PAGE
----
This term has been applied to various waterproof cements which have been used for joining the sides, ends, etc, of tanks for holding water for various purposes. The following are some of the best. (1) Take of finely powdered litharge, fine, white, dry sand, and plaster-of-Paris, each 3 parts, by measure; finely pulverized resin, 1 part. Mix thoroughly and make into a paste with boiled linseed oil to which dryer has been added. Beat the mixture well, and let it stand 4 or 5 hours before using it. After it has stood for 15 hours, however, it loses its strength. When well made, of good materials, this cement will unite glass and iron so firmly that the glass will often split in its own substance, rather than part from the cement. Glass cemented into its frame with this cement is good for either salt or fresh water. It has been used at the Zoological Gardens, London, with great success. It might be useful for stopping leaks in roofs and other situations. (2) This highly recommended cement is made by melting together, in an iron pan, 2 parts common pitch and 1 part guttapercha, and stirring them well together until thoroughly incorporated, and then pouring the liquid into cold water.

When cold, it is black, solid, and elastic; but it softens with heat, and may be used as a soft paste, or in the liquid state, as is most suitable. It does not harden and crack, and answers an excellent purpose in cementing metal, glass, porcelain, ivory, etc. It may be used instead of putty for glazing windows. (3) Red lead, 3 parts; litharge, 1 part; made into a paste or putty with raw linseed oil. (4) A cement which gradually hardens to a strong consistence may be made by mixing 20 parts of clean river sand, 2 of litharge, and 1 of quicklime, into a thin putty with linseed oil. When this cement is applied to mend broken pieces of stone, as steps* of stairs, it acquires, after some time, a stony hardness, and unites the parts with great firmness. (5) It is said that a cement of great adhesiveness may be made by mixing 6 parts of powdered graphite with 3 of slaked lime, 8 of sulphate of baryta, and 7 of linseed oil varnish. The mixture must be stirred to uniform consistency. (6) 1/2 lb. best white lead, ground in oil; 1/2 lb. red lead, dry; 1/2 lb. litharge, dry; the two last kneaded into the first. You have now 1 1/2 lb. of the best putty for resisting water. It will soon become hard and continue so.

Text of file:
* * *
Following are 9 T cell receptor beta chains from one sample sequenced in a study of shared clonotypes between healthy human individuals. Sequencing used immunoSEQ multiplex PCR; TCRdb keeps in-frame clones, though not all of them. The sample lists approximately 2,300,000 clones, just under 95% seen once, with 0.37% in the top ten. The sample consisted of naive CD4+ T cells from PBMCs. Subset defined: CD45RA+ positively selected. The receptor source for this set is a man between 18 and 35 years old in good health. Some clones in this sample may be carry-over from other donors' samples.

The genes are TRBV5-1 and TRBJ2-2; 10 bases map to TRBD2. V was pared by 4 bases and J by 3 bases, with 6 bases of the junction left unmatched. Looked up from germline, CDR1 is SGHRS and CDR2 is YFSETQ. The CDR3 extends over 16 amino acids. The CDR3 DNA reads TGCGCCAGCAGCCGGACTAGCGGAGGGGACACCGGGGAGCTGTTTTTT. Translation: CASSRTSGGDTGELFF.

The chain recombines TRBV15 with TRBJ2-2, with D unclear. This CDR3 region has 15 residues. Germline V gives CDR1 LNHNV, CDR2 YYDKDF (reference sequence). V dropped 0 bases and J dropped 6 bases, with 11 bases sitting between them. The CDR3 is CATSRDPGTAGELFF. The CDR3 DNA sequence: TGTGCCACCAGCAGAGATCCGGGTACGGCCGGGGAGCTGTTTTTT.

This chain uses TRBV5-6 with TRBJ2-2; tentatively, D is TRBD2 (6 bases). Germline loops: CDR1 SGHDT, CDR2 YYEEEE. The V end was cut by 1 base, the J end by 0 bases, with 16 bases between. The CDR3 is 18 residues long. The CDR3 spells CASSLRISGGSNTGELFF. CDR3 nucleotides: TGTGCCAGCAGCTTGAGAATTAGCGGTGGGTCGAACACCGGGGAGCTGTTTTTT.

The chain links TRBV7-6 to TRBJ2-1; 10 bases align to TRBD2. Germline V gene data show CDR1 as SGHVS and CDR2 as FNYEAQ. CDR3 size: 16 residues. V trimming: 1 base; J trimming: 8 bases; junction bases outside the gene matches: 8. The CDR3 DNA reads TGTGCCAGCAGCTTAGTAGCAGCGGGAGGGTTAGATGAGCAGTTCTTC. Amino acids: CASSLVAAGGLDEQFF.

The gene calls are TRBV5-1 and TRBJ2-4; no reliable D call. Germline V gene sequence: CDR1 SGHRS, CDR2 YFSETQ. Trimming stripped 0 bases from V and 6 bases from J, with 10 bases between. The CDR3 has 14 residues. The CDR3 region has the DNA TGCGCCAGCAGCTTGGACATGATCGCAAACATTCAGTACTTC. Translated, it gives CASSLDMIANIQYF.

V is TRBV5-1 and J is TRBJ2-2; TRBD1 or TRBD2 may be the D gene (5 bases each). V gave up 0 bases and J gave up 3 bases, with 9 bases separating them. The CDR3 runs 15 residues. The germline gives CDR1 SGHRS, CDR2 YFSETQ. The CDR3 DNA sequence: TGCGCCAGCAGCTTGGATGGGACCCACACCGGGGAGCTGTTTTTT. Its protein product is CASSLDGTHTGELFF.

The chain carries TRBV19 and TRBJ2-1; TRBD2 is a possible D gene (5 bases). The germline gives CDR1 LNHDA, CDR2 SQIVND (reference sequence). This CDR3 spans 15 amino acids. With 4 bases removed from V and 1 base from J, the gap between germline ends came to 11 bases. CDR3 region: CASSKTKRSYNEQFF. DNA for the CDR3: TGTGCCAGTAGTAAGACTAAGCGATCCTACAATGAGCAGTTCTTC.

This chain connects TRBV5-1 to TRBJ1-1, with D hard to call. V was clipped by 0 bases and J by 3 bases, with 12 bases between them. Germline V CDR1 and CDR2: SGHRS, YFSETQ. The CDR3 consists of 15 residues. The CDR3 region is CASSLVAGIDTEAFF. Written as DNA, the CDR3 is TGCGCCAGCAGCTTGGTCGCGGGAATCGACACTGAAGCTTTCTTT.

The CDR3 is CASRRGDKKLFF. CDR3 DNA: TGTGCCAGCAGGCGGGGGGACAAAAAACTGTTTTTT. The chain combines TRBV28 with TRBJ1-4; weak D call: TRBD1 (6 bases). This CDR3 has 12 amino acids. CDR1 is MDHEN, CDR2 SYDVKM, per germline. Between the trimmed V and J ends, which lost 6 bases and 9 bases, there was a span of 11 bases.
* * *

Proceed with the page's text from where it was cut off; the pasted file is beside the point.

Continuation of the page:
The glass should be bedded in it, and when neatly finished, put away for a fortnight; then varnish with shellac, dissolved in methylated spirits - say, 1 1/2 oz. to half a gill - put into a bottle and shaken, will be ready in an hour. It may be coloured, if need be, with a little vermilion. One coat, wherever there is any putty or metal exposed, will be sufficient, and will dry in a few minutes. Your tank will never leak after this if the frame and glass are strong. (7) Mix boiled linseed oil, litharge, red and white lead together, using white lead in the largest proportion, spread on flannel, and place on the joints. (8) A solution, of 8 oz. glue to 1 oz. of Venice turpentine; boil together, agitating all the time, until the mixture becomes as complete as possible; the joints to be cemented to be kept together for 48 hours if required. (9) Take 1/2 gill of gold size, 2 gills of red lead, 1} gill of litharge, and sufficient silver sand to make it a thick paste for use. This mixture sets in about two days. (10) Stockholm tar and red lead dries quickly and hard, after having been mixed to the consistency of butter. Good for almost anything except where great heat is used. (11) Zinc white 2 parts, copal varnish 1 part. (12) Common resin 8 parts, calcined plaster 1 part. Melt and incorporate.